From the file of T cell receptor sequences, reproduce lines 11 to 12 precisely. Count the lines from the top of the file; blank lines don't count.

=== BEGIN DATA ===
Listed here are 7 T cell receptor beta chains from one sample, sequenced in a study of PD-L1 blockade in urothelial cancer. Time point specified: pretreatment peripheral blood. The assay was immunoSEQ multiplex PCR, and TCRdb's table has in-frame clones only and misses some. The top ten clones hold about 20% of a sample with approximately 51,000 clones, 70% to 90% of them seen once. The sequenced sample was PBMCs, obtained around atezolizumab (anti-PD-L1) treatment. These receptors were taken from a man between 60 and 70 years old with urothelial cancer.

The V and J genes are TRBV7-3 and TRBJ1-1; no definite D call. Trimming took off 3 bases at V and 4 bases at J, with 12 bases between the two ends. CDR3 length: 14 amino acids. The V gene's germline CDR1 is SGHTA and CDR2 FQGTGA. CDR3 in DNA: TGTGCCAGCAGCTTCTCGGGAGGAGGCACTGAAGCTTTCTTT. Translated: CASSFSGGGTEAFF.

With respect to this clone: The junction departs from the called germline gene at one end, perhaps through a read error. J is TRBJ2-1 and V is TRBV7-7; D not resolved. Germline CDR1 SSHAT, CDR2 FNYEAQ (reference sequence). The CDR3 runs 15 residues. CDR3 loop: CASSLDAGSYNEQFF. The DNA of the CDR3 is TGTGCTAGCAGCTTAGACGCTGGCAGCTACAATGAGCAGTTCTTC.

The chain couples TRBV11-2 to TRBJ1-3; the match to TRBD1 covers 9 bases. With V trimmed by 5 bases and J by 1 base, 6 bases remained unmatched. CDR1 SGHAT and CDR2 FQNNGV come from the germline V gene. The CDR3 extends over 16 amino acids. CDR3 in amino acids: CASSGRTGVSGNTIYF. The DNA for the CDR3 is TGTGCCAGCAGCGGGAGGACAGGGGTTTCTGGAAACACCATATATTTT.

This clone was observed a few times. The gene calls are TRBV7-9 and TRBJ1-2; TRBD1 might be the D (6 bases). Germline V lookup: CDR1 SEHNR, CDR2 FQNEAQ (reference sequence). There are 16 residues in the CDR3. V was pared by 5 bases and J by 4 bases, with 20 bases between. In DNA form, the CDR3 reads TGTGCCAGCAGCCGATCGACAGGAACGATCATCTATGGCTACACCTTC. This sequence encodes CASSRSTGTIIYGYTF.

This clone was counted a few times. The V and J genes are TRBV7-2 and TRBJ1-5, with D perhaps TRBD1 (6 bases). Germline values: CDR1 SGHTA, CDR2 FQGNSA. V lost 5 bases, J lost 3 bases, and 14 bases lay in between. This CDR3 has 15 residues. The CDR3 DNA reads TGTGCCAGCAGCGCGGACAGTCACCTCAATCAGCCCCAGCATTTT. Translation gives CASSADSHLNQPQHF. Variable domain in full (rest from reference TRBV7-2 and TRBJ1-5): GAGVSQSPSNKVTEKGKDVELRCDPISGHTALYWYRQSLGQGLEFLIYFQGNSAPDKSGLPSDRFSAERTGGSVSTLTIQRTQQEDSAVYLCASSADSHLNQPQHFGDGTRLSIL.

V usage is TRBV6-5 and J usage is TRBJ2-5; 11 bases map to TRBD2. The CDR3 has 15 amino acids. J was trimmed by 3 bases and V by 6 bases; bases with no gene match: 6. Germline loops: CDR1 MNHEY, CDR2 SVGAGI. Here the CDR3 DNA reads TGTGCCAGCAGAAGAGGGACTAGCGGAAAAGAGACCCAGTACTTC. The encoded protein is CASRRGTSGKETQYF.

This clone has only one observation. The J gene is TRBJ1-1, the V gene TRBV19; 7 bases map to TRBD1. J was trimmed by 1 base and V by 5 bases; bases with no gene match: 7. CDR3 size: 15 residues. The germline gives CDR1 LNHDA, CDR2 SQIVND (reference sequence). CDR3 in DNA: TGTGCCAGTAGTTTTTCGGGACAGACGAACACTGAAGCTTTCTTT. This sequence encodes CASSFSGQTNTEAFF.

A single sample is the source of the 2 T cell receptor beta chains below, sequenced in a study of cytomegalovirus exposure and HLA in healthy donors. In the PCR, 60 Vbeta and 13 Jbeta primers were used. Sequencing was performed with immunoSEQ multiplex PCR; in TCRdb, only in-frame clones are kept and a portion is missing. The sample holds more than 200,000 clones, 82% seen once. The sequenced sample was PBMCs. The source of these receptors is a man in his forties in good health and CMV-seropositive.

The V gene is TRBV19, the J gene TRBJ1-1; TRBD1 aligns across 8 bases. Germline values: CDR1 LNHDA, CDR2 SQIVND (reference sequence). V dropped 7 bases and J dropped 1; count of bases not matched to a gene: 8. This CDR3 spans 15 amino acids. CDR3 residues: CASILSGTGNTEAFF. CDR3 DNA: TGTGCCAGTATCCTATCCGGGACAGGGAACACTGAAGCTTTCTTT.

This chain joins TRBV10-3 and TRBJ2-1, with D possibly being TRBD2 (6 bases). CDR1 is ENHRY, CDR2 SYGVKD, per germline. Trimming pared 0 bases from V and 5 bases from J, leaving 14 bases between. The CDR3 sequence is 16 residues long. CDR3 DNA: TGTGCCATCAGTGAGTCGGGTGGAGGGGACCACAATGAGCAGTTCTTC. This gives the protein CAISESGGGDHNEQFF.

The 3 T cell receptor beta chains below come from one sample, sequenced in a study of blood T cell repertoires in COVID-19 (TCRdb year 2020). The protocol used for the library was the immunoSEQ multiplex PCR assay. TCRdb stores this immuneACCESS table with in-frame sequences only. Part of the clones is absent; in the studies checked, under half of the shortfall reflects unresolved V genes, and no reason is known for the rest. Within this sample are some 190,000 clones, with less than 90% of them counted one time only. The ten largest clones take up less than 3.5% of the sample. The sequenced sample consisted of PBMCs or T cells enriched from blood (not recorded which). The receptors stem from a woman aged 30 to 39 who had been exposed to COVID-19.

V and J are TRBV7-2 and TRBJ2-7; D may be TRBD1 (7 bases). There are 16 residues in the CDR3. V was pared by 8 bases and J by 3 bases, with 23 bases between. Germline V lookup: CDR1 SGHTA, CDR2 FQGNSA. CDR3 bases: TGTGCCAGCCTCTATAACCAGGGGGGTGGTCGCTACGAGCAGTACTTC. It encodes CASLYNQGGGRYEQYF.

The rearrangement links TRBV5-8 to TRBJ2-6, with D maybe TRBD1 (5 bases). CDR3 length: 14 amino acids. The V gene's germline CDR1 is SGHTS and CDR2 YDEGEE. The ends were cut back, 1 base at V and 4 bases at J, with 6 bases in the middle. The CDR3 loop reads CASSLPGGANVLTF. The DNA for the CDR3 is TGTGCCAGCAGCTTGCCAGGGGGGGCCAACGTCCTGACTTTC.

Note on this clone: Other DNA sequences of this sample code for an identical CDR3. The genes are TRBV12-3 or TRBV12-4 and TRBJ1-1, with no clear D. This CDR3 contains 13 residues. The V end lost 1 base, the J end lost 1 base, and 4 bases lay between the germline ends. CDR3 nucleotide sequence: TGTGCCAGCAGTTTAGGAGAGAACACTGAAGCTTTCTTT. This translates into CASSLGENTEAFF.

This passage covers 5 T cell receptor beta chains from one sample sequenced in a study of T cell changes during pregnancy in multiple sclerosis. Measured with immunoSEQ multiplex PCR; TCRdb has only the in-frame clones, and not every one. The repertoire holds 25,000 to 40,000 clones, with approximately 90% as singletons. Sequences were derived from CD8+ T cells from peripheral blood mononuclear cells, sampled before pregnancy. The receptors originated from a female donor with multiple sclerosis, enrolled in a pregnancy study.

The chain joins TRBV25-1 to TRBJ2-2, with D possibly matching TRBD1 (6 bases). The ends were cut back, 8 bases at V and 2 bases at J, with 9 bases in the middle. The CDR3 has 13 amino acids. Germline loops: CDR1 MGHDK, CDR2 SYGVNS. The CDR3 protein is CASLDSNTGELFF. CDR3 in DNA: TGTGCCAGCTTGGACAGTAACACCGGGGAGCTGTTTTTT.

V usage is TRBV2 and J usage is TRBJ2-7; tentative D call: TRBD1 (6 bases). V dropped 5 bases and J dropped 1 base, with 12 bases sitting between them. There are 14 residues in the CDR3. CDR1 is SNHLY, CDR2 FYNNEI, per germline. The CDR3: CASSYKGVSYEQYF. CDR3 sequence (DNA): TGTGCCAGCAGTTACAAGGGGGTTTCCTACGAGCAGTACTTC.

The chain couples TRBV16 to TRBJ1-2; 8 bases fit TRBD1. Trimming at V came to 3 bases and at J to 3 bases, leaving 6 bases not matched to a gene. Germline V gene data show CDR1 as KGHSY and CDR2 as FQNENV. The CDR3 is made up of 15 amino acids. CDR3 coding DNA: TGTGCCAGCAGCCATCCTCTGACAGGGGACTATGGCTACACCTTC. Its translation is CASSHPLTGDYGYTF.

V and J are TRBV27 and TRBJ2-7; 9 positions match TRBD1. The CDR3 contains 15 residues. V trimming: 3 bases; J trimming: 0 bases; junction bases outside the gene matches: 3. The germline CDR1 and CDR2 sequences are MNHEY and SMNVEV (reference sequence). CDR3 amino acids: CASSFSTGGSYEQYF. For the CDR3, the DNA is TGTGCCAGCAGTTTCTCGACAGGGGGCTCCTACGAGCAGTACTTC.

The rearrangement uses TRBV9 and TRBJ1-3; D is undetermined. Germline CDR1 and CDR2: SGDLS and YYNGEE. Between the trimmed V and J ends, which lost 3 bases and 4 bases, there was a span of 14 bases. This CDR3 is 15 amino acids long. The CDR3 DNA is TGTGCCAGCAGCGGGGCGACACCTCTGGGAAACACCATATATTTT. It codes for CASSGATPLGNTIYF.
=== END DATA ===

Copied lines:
This chain joins TRBV10-3 and TRBJ2-1, with D possibly being TRBD2 (6 bases). CDR1 is ENHRY, CDR2 SYGVKD, per germline. Trimming pared 0 bases from V and 5 bases from J, leaving 14 bases between. The CDR3 sequence is 16 residues long. CDR3 DNA: TGTGCCATCAGTGAGTCGGGTGGAGGGGACCACAATGAGCAGTTCTTC. This gives the protein CAISESGGGDHNEQFF.

The 3 T cell receptor beta chains below come from one sample, sequenced in a study of blood T cell repertoires in COVID-19 (TCRdb year 2020). The protocol used for the library was the immunoSEQ multiplex PCR assay. TCRdb stores this immuneACCESS table with in-frame sequences only. Part of the clones is absent; in the studies checked, under half of the shortfall reflects unresolved V genes, and no reason is known for the rest. Within this sample are some 190,000 clones, with less than 90% of them counted one time only. The ten largest clones take up less than 3.5% of the sample. The sequenced sample consisted of PBMCs or T cells enriched from blood (not recorded which). The receptors stem from a woman aged 30 to 39 who had been exposed to COVID-19.